The importance of the article by Saberi et al. (19), appearing in this issue of the journal, lies in its finding that the rate of fall of glucose determines the primacy of the site of glucose sensing. In their study, the authors applied capsaicin to the portal vein or to the portal vein as well as the superior mesenteric vein in rats to knockout the glucose-sensing spinal afferent neurons. They then carried out a hyperinsulinemic hypoglycemic clamp to trigger a counterregulatory response. However, they controlled the rate of fall of glucose using a peripheral glucose infusion (80 or 20 min to reach 2.5 mmol/l). Their data showed that when the spinal afferent nerves in the portal vein and superior mesenteric vein were both treated with capsaicin, the epinephrine and norepinephrine responses to hypoglycemia were almost completely absent if the fall in plasma glucose was slow (i.e., when it took 80 min to reach 2.5 mmol/l). On the other hand, the responses were reduced by only 15–30% when the fall in plasma glucose was rapid (i.e., when it took 20 min to reach 2.5 mmol/l). This study thus provides a potential explanation for the apparently conflicting data from earlier studies in that there was a rapid decline in glucose (20–30 min to 2.5 mmol/l) in the studies in which brain glucose was clamped (10–12), while there was a much slower rate of fall of glucose (40–80 min) in the earlier studies of Donovan and colleagues (3–8).
Taking all of the above data together, it appears that hypoglycemia is sensed both centrally and peripherally. When the fall of glucose is rapid, the central nervous system (CNS) is dominant, whereas when the fall in glucose is slow, portal glucose sensing becomes dominant. The next question is how this hierarchy of response comes about. It is conceivable that when the insulin level is high and the fall in glucose is slow, the glucose sensing cells in the hypothalamus adapt to the changing glucose milieu, thus resulting in a reduced sympathetic response. This would suggest that the portal vein glucose sensors are always functioning but that when the fall in glucose is rapid, their impact in determining the overall counterregulatory response is low. Several key questions remain. It is still not clear whether neural hypoglycemia must be present for input from glucose sensors in the portal region to be effective. Likewise, since all of the studies of Donovan and colleagues were carried out at very high insulin levels, it is not clear whether the insulin level per se has an impact on the site of hypoglycemia sensing. Finally, Donovan and colleagues (4,5) showed that the response of glucagon (the α-cell) to hypoglycemia was not regulated by the portal vein glucose sensors. Biggers et al. (10), on the other hand, showed that it was altered by CNS glucose sensors. It would thus appear that glucagon secretion during hypoglycemia is driven by CNS glucose sensing neurons. Given the importance of glucagon to metabolic counterregulation, this indicates that in the normal individual the brain is the most important hypoglycemic sensing site, regardless of the rate of fall of glucose. This would likely not be the case in individuals with diabetes in whom the α-cell response is deficient.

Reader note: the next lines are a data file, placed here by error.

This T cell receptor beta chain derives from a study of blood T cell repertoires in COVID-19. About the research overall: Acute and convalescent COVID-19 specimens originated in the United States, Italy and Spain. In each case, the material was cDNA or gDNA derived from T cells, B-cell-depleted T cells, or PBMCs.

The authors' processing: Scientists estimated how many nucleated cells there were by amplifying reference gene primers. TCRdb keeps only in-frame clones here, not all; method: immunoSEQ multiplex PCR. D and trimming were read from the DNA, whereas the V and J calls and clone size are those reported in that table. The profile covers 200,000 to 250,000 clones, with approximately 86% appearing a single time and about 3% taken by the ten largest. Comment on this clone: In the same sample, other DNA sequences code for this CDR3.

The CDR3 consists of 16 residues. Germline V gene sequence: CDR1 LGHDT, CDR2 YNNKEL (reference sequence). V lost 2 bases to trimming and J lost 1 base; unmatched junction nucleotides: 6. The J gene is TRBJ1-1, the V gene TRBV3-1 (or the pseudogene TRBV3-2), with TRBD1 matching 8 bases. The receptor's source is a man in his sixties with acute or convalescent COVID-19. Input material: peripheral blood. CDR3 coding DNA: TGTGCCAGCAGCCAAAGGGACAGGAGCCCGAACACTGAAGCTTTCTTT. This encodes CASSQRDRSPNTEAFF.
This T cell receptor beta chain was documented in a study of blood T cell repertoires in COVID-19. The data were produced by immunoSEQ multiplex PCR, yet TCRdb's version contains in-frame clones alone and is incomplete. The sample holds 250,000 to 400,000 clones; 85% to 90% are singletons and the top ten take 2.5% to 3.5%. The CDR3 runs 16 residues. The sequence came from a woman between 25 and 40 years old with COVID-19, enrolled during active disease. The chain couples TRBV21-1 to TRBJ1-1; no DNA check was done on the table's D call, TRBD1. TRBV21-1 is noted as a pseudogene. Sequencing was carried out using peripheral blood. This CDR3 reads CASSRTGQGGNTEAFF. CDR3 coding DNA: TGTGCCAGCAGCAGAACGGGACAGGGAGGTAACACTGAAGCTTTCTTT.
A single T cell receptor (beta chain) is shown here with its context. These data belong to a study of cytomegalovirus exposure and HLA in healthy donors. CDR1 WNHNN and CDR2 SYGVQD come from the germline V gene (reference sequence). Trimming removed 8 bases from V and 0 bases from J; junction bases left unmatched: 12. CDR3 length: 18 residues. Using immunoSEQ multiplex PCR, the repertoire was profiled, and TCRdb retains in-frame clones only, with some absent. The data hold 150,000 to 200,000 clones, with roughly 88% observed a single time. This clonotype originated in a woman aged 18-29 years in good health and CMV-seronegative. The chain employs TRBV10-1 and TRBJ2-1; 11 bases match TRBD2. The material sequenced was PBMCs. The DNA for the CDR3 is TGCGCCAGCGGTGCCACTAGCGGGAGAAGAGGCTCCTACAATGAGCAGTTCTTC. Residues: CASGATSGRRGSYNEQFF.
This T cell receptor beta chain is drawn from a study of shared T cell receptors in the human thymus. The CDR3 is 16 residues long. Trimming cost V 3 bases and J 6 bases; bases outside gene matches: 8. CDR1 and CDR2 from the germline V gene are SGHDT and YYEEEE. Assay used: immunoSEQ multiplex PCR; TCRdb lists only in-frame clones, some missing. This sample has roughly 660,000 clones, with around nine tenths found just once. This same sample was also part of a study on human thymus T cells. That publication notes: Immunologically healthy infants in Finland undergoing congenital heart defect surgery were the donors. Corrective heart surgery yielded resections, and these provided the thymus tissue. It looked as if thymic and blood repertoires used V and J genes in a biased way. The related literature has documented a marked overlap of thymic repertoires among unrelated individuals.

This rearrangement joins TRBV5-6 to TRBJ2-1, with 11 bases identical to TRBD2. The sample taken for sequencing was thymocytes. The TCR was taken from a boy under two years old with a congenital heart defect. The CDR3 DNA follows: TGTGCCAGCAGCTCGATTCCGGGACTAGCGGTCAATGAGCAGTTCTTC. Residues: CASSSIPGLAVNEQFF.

See accompanying article, p. 1380.